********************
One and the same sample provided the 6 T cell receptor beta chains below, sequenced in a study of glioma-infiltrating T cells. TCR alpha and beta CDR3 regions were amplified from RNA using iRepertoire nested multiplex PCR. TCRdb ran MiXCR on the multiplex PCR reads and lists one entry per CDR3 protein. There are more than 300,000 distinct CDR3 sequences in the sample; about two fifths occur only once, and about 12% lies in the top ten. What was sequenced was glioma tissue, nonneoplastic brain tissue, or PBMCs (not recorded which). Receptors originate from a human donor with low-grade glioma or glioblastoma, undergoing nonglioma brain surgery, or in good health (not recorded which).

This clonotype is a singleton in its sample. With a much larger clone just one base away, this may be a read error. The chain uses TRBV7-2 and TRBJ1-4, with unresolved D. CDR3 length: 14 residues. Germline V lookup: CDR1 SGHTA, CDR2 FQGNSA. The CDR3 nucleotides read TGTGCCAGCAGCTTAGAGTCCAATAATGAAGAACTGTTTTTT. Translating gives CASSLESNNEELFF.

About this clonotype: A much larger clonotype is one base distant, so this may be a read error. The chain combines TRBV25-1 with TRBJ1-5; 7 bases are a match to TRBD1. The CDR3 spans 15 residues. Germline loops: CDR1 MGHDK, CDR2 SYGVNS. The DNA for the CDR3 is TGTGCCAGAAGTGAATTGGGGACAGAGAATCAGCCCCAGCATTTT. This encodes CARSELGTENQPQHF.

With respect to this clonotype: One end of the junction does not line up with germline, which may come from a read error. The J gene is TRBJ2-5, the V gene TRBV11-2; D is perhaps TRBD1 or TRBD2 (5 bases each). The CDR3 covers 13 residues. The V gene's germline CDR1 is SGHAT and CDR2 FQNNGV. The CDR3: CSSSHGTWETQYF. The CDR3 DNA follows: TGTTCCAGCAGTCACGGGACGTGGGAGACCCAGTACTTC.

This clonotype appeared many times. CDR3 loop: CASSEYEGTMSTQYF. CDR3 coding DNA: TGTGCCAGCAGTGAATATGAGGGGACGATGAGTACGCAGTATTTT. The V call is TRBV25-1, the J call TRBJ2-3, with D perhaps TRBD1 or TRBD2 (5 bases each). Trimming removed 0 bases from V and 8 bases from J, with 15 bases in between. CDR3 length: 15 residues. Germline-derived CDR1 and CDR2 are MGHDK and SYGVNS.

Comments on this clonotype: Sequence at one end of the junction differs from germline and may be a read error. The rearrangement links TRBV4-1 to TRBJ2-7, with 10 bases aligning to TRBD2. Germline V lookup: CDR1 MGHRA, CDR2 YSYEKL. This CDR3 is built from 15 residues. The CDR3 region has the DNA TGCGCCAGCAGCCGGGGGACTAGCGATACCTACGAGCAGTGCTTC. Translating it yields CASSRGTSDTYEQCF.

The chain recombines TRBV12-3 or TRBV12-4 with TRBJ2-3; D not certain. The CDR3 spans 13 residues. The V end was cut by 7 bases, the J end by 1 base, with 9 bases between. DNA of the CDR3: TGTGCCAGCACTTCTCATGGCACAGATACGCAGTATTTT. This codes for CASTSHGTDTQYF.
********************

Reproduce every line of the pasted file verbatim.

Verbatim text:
One and the same sample provided the 6 T cell receptor beta chains below, sequenced in a study of glioma-infiltrating T cells. TCR alpha and beta CDR3 regions were amplified from RNA using iRepertoire nested multiplex PCR. TCRdb ran MiXCR on the multiplex PCR reads and lists one entry per CDR3 protein. There are more than 300,000 distinct CDR3 sequences in the sample; about two fifths occur only once, and about 12% lies in the top ten. What was sequenced was glioma tissue, nonneoplastic brain tissue, or PBMCs (not recorded which). Receptors originate from a human donor with low-grade glioma or glioblastoma, undergoing nonglioma brain surgery, or in good health (not recorded which).

This clonotype is a singleton in its sample. With a much larger clone just one base away, this may be a read error. The chain uses TRBV7-2 and TRBJ1-4, with unresolved D. CDR3 length: 14 residues. Germline V lookup: CDR1 SGHTA, CDR2 FQGNSA. The CDR3 nucleotides read TGTGCCAGCAGCTTAGAGTCCAATAATGAAGAACTGTTTTTT. Translating gives CASSLESNNEELFF.

About this clonotype: A much larger clonotype is one base distant, so this may be a read error. The chain combines TRBV25-1 with TRBJ1-5; 7 bases are a match to TRBD1. The CDR3 spans 15 residues. Germline loops: CDR1 MGHDK, CDR2 SYGVNS. The DNA for the CDR3 is TGTGCCAGAAGTGAATTGGGGACAGAGAATCAGCCCCAGCATTTT. This encodes CARSELGTENQPQHF.

With respect to this clonotype: One end of the junction does not line up with germline, which may come from a read error. The J gene is TRBJ2-5, the V gene TRBV11-2; D is perhaps TRBD1 or TRBD2 (5 bases each). The CDR3 covers 13 residues. The V gene's germline CDR1 is SGHAT and CDR2 FQNNGV. The CDR3: CSSSHGTWETQYF. The CDR3 DNA follows: TGTTCCAGCAGTCACGGGACGTGGGAGACCCAGTACTTC.

This clonotype appeared many times. CDR3 loop: CASSEYEGTMSTQYF. CDR3 coding DNA: TGTGCCAGCAGTGAATATGAGGGGACGATGAGTACGCAGTATTTT. The V call is TRBV25-1, the J call TRBJ2-3, with D perhaps TRBD1 or TRBD2 (5 bases each). Trimming removed 0 bases from V and 8 bases from J, with 15 bases in between. CDR3 length: 15 residues. Germline-derived CDR1 and CDR2 are MGHDK and SYGVNS.

Comments on this clonotype: Sequence at one end of the junction differs from germline and may be a read error. The rearrangement links TRBV4-1 to TRBJ2-7, with 10 bases aligning to TRBD2. Germline V lookup: CDR1 MGHRA, CDR2 YSYEKL. This CDR3 is built from 15 residues. The CDR3 region has the DNA TGCGCCAGCAGCCGGGGGACTAGCGATACCTACGAGCAGTGCTTC. Translating it yields CASSRGTSDTYEQCF.

The chain recombines TRBV12-3 or TRBV12-4 with TRBJ2-3; D not certain. The CDR3 spans 13 residues. The V end was cut by 7 bases, the J end by 1 base, with 9 bases between. DNA of the CDR3: TGTGCCAGCACTTCTCATGGCACAGATACGCAGTATTTT. This codes for CASTSHGTDTQYF.